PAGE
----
Virtual Reality: The Future for Chickens?

Imagine a farm in which the animals are living inside a shed but are tricked into thinking that they are roaming free. US company Second Lifestock is following the human trend to live in an increasing digital and augmented reality by proposing virtual reality headsets designed for chickens.

Second Livestock's virtual world for chickens

Artist Austin Stewart developed an idea for a living environment in which chickens are locked inside a small plexiglas cylinder wearing a virtual headset comparable to the Oculus Rift. The chicken is placed on a ball that turns in every direction and can be used to walk freely inside a virtual environment. They could also peck at small insects or water, which would be translated as real food and water on a sensor-controlled tray that follows the bird’s beak inside the plexiglas cylinder.

Chickens using the virtual reality in the battery farm

Technically, this would all be possible, however, according to Stewart it is currently too expensive to further develop. Another problem that prevents further development includes the differences between the eye-side of chickens and humans. Chickens can see a color that humans cannot: ultraviolet. In order to recreate a ‘believable’ virtual environment for chickens, existing digital screens will have to show this color. However, even with this implementation it remains difficult to find out what chickens would actually like to see as pointed out by Stewart in an interview. Chickens that are bred in captivation do not have any experience of freedom. Whatever species they came from is completely gone so there is no way to know what a truly wild chicken would want.

Even though this design proposal might sound unethical to some, according to philosopher and cultural geographer Clemens Driessen it could be a more welcome solution compared to existing proposals for improving the life quality of chickens including blinkers to narrow their eye-side or even breeding blind chicken (that are unable to see their living environment and peck at each other).

The main goal of this project is to start a discussion about the way in which captivated animals are treated. I believe it raises a lot of questions. Would it be preferable to design technology that allows for more captivation or better natural living environments? Is it realistic to think that technology can actually improve the lives of these chickens? What does it mean to improve the life of an animal anyway? What is the influence of a capitalistic society on these ideas? Who decides the appropriate context for new design that aims at improving animal welfare? What is the role of the animal in the design of these virtual spaces?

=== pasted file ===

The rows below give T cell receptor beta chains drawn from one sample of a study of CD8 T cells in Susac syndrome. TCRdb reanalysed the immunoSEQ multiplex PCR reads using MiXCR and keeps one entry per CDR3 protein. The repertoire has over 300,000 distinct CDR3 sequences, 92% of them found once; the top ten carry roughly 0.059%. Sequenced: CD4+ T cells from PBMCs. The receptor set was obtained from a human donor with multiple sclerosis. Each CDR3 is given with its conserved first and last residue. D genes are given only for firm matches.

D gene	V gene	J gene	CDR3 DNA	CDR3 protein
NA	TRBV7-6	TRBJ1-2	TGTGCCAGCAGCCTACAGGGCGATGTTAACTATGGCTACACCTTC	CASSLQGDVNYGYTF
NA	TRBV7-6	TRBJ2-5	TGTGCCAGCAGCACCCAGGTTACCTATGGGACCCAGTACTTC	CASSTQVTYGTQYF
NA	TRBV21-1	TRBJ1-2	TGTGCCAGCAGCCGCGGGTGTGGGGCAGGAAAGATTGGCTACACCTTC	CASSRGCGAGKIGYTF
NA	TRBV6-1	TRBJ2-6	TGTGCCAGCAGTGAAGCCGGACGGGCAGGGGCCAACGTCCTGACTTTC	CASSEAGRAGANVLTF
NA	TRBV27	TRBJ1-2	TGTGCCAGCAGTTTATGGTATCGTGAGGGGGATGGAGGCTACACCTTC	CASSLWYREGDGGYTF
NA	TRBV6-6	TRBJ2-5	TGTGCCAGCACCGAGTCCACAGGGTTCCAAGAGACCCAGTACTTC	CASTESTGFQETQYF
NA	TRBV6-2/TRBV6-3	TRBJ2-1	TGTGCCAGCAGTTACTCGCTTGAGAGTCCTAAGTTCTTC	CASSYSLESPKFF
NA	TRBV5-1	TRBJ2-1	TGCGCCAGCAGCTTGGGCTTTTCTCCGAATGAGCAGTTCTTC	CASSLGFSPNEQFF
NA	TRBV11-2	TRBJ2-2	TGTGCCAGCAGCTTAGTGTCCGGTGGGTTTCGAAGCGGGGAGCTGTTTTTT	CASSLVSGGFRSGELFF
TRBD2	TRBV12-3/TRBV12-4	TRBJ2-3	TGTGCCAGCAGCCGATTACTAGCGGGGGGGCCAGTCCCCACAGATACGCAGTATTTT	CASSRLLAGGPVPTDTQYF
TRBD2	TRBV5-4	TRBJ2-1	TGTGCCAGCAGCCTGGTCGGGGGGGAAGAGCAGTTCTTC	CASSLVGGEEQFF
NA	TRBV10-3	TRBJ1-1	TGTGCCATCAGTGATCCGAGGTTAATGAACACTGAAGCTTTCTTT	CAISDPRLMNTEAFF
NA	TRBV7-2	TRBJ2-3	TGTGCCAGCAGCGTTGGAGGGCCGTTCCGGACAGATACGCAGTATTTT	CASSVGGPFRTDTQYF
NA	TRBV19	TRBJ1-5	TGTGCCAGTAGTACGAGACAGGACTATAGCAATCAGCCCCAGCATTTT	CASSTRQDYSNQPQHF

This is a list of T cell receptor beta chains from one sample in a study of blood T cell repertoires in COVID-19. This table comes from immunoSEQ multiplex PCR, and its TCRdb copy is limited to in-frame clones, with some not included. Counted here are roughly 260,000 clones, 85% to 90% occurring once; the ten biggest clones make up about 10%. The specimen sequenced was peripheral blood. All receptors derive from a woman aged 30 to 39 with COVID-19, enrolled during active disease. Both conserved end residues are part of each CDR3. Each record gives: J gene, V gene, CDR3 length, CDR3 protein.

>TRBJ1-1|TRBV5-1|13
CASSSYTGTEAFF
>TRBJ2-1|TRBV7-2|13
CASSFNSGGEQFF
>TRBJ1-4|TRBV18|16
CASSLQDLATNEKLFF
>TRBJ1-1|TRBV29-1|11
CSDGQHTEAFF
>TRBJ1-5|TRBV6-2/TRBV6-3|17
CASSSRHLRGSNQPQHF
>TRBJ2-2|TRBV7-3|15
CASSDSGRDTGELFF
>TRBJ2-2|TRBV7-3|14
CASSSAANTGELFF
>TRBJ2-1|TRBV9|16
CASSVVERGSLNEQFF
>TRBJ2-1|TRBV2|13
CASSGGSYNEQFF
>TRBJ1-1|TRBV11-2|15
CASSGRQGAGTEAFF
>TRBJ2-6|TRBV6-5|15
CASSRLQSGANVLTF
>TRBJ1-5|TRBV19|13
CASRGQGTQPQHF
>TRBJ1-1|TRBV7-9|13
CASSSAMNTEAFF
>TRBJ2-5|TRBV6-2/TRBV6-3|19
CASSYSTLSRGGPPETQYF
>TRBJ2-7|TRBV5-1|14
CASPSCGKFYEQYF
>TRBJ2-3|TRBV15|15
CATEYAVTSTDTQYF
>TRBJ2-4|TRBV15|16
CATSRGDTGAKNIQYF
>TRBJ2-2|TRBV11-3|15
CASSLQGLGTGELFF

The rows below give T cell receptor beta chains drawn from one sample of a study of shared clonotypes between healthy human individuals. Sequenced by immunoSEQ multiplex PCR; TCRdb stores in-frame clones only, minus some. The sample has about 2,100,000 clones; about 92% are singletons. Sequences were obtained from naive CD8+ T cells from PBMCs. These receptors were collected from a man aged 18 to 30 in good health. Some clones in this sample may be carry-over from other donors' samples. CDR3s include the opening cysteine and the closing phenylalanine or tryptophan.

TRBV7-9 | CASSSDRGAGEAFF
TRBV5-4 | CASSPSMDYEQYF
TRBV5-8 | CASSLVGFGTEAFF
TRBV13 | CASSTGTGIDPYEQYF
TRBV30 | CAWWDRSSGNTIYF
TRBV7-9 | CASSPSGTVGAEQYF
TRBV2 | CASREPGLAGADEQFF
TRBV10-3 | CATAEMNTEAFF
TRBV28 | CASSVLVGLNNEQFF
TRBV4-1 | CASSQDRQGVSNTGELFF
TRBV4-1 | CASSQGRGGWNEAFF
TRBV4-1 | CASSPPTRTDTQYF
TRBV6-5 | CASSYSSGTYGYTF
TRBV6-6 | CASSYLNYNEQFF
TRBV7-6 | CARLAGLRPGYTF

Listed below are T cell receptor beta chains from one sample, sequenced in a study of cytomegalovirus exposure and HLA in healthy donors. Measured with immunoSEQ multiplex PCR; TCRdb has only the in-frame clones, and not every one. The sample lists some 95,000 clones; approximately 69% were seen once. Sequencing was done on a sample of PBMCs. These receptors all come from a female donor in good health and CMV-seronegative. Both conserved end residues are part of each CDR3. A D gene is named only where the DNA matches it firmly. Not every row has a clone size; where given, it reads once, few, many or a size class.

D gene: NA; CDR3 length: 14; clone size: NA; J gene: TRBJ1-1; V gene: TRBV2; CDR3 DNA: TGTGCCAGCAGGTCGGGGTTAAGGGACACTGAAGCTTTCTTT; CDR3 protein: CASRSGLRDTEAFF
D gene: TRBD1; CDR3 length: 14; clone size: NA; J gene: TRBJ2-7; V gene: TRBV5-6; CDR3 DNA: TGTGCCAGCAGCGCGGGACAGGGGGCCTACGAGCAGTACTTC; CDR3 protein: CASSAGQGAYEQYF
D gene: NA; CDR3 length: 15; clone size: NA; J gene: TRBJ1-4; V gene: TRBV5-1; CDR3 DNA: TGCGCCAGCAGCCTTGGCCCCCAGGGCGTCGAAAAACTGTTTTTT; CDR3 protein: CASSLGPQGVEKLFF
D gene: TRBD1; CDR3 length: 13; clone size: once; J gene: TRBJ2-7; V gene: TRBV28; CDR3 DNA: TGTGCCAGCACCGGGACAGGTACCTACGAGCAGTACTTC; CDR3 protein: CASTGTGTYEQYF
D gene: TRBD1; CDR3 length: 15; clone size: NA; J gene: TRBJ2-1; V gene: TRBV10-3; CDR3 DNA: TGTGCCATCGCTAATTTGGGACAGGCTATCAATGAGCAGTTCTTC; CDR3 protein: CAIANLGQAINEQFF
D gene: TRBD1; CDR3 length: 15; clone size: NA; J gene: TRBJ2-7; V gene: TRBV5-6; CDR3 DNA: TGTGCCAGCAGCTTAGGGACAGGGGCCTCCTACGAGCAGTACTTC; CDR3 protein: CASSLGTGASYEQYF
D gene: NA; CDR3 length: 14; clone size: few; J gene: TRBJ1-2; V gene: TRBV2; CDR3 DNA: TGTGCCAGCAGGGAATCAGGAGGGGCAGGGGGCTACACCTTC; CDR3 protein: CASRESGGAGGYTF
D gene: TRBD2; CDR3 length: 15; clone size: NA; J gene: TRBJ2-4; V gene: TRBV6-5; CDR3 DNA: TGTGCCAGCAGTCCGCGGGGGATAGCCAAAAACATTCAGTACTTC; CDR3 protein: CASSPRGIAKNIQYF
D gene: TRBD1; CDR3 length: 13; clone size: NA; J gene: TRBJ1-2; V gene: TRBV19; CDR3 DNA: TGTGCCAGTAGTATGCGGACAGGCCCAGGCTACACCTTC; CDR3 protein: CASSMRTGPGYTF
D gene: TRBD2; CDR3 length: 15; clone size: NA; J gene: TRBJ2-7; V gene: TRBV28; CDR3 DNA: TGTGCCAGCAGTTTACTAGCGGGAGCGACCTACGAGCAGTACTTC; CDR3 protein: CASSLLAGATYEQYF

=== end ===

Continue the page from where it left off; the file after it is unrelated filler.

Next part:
(Images from secondlivestock.com)

Human-Animal Interaction Through the Internet

This video on the CNN website shows how the website visitors of a Californian animal shelter can remotely interact with kittens through the internet. The application allows its users to remotely move objects in the kittens’ shelter and real-time video is provided so that the human being can see how the kittens respond to their actions. What is great about this project is that Best Friend Animal Society reported that the cat adoptions HAVE MORE THAN DOUBLED after setting up this technology.

Another, slightly older research that focused on remote human-animal interaction includes the Poultry Internet – Mixed Reality Lab project carried out in Singapore. This study proposes and tests a cybernetics system that uses mobile and internet technology to allow human-animal interaction including both visualization and tactile sensation of real objects. The chicken in this video is wearing a hap-tic jacket, and the human is able to interact with the animal by touching a pet-doll object containing sensors, which are transferred to the hap-tic jacket in the form of vibrations. In other words: if the human touches the pet-doll object, the animal feels vibrations through the jacket. Interesting to me in this case is that the tested chickens in a preference experiments chose the room in which the vibrations were activated in 73% of the cases over a room without the activated jacket.

Next to these two examples, there are other technological artefacts that allow for remote human-animal interaction, such as dog GPS tracking products, webcam streams for a variety of wildlife, or the Pig Chase project also referred to in another post on this blog.

The most remarkable thing to me in this case is that all the examples mentioned above allow for human-animal interaction that is initially activated, stimulated, and operated solely by the human being. This results in a type of one-way communication in which the human-being is in control and decides when and how the interaction takes place. However, the results of both projects in the videos above (higher adoption rate and positive preference studies) seem promising for both the human being and the animal.

(Image by Eva Touloupidou)